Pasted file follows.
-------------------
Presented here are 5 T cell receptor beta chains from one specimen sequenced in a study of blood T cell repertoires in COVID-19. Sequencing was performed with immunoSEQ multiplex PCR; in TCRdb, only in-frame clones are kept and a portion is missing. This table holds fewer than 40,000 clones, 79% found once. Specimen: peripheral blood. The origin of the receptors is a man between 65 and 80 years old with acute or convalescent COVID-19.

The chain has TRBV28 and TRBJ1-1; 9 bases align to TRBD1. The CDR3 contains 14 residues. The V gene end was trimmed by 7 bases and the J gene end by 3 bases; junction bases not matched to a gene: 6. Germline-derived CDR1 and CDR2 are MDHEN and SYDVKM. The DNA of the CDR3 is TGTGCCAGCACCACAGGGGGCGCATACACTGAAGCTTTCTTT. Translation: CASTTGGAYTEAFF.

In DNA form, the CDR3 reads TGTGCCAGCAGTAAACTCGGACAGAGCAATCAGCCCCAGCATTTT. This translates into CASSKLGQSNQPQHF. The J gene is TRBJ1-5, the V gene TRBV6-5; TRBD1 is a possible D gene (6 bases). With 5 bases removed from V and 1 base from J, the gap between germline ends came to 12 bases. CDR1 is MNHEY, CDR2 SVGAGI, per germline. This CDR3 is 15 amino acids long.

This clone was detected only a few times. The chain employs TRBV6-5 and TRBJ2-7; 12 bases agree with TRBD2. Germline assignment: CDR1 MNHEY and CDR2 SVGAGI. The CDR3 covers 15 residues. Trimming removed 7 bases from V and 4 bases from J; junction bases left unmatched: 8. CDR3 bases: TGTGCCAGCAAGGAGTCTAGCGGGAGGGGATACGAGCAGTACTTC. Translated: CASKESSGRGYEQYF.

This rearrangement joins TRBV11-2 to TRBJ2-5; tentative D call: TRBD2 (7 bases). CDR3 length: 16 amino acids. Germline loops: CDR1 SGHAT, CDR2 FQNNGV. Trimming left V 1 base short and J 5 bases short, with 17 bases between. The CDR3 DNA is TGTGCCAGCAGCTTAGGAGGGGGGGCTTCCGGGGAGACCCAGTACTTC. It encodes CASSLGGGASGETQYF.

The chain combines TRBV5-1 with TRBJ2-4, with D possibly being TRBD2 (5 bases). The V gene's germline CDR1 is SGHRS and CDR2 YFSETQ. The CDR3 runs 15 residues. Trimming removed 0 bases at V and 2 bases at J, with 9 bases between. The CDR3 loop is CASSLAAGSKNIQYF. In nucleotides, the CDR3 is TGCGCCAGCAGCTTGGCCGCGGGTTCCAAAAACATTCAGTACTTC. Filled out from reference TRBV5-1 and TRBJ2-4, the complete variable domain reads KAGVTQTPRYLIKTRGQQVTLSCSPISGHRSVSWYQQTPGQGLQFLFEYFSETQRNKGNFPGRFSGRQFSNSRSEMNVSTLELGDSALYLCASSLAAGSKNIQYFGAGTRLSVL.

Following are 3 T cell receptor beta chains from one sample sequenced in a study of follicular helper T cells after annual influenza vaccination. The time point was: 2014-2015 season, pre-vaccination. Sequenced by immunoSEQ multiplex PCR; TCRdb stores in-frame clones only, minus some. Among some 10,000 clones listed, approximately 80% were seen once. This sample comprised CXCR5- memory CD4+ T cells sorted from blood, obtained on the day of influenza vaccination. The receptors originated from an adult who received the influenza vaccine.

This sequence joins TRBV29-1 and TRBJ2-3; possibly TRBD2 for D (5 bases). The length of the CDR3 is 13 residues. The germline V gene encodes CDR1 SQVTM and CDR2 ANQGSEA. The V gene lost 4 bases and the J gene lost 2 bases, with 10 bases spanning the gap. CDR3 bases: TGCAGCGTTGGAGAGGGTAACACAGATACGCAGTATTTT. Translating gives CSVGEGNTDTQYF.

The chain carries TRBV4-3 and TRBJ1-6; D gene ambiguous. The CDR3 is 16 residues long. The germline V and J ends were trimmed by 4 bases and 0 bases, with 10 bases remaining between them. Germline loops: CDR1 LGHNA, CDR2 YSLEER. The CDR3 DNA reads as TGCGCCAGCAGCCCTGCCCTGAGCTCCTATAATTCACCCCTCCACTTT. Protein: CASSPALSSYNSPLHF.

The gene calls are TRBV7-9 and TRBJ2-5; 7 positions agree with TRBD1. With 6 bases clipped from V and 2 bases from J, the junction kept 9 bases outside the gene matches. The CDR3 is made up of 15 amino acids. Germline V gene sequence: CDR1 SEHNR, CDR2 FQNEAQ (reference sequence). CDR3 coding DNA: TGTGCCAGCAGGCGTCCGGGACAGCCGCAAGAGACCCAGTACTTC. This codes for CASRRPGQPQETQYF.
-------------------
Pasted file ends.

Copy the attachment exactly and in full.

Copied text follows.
Presented here are 5 T cell receptor beta chains from one specimen sequenced in a study of blood T cell repertoires in COVID-19. Sequencing was performed with immunoSEQ multiplex PCR; in TCRdb, only in-frame clones are kept and a portion is missing. This table holds fewer than 40,000 clones, 79% found once. Specimen: peripheral blood. The origin of the receptors is a man between 65 and 80 years old with acute or convalescent COVID-19.

The chain has TRBV28 and TRBJ1-1; 9 bases align to TRBD1. The CDR3 contains 14 residues. The V gene end was trimmed by 7 bases and the J gene end by 3 bases; junction bases not matched to a gene: 6. Germline-derived CDR1 and CDR2 are MDHEN and SYDVKM. The DNA of the CDR3 is TGTGCCAGCACCACAGGGGGCGCATACACTGAAGCTTTCTTT. Translation: CASTTGGAYTEAFF.

In DNA form, the CDR3 reads TGTGCCAGCAGTAAACTCGGACAGAGCAATCAGCCCCAGCATTTT. This translates into CASSKLGQSNQPQHF. The J gene is TRBJ1-5, the V gene TRBV6-5; TRBD1 is a possible D gene (6 bases). With 5 bases removed from V and 1 base from J, the gap between germline ends came to 12 bases. CDR1 is MNHEY, CDR2 SVGAGI, per germline. This CDR3 is 15 amino acids long.

This clone was detected only a few times. The chain employs TRBV6-5 and TRBJ2-7; 12 bases agree with TRBD2. Germline assignment: CDR1 MNHEY and CDR2 SVGAGI. The CDR3 covers 15 residues. Trimming removed 7 bases from V and 4 bases from J; junction bases left unmatched: 8. CDR3 bases: TGTGCCAGCAAGGAGTCTAGCGGGAGGGGATACGAGCAGTACTTC. Translated: CASKESSGRGYEQYF.

This rearrangement joins TRBV11-2 to TRBJ2-5; tentative D call: TRBD2 (7 bases). CDR3 length: 16 amino acids. Germline loops: CDR1 SGHAT, CDR2 FQNNGV. Trimming left V 1 base short and J 5 bases short, with 17 bases between. The CDR3 DNA is TGTGCCAGCAGCTTAGGAGGGGGGGCTTCCGGGGAGACCCAGTACTTC. It encodes CASSLGGGASGETQYF.

The chain combines TRBV5-1 with TRBJ2-4, with D possibly being TRBD2 (5 bases). The V gene's germline CDR1 is SGHRS and CDR2 YFSETQ. The CDR3 runs 15 residues. Trimming removed 0 bases at V and 2 bases at J, with 9 bases between. The CDR3 loop is CASSLAAGSKNIQYF. In nucleotides, the CDR3 is TGCGCCAGCAGCTTGGCCGCGGGTTCCAAAAACATTCAGTACTTC. Filled out from reference TRBV5-1 and TRBJ2-4, the complete variable domain reads KAGVTQTPRYLIKTRGQQVTLSCSPISGHRSVSWYQQTPGQGLQFLFEYFSETQRNKGNFPGRFSGRQFSNSRSEMNVSTLELGDSALYLCASSLAAGSKNIQYFGAGTRLSVL.

Following are 3 T cell receptor beta chains from one sample sequenced in a study of follicular helper T cells after annual influenza vaccination. The time point was: 2014-2015 season, pre-vaccination. Sequenced by immunoSEQ multiplex PCR; TCRdb stores in-frame clones only, minus some. Among some 10,000 clones listed, approximately 80% were seen once. This sample comprised CXCR5- memory CD4+ T cells sorted from blood, obtained on the day of influenza vaccination. The receptors originated from an adult who received the influenza vaccine.

This sequence joins TRBV29-1 and TRBJ2-3; possibly TRBD2 for D (5 bases). The length of the CDR3 is 13 residues. The germline V gene encodes CDR1 SQVTM and CDR2 ANQGSEA. The V gene lost 4 bases and the J gene lost 2 bases, with 10 bases spanning the gap. CDR3 bases: TGCAGCGTTGGAGAGGGTAACACAGATACGCAGTATTTT. Translating gives CSVGEGNTDTQYF.

The chain carries TRBV4-3 and TRBJ1-6; D gene ambiguous. The CDR3 is 16 residues long. The germline V and J ends were trimmed by 4 bases and 0 bases, with 10 bases remaining between them. Germline loops: CDR1 LGHNA, CDR2 YSLEER. The CDR3 DNA reads as TGCGCCAGCAGCCCTGCCCTGAGCTCCTATAATTCACCCCTCCACTTT. Protein: CASSPALSSYNSPLHF.

The gene calls are TRBV7-9 and TRBJ2-5; 7 positions agree with TRBD1. With 6 bases clipped from V and 2 bases from J, the junction kept 9 bases outside the gene matches. The CDR3 is made up of 15 amino acids. Germline V gene sequence: CDR1 SEHNR, CDR2 FQNEAQ (reference sequence). CDR3 coding DNA: TGTGCCAGCAGGCGTCCGGGACAGCCGCAAGAGACCCAGTACTTC. This codes for CASRRPGQPQETQYF.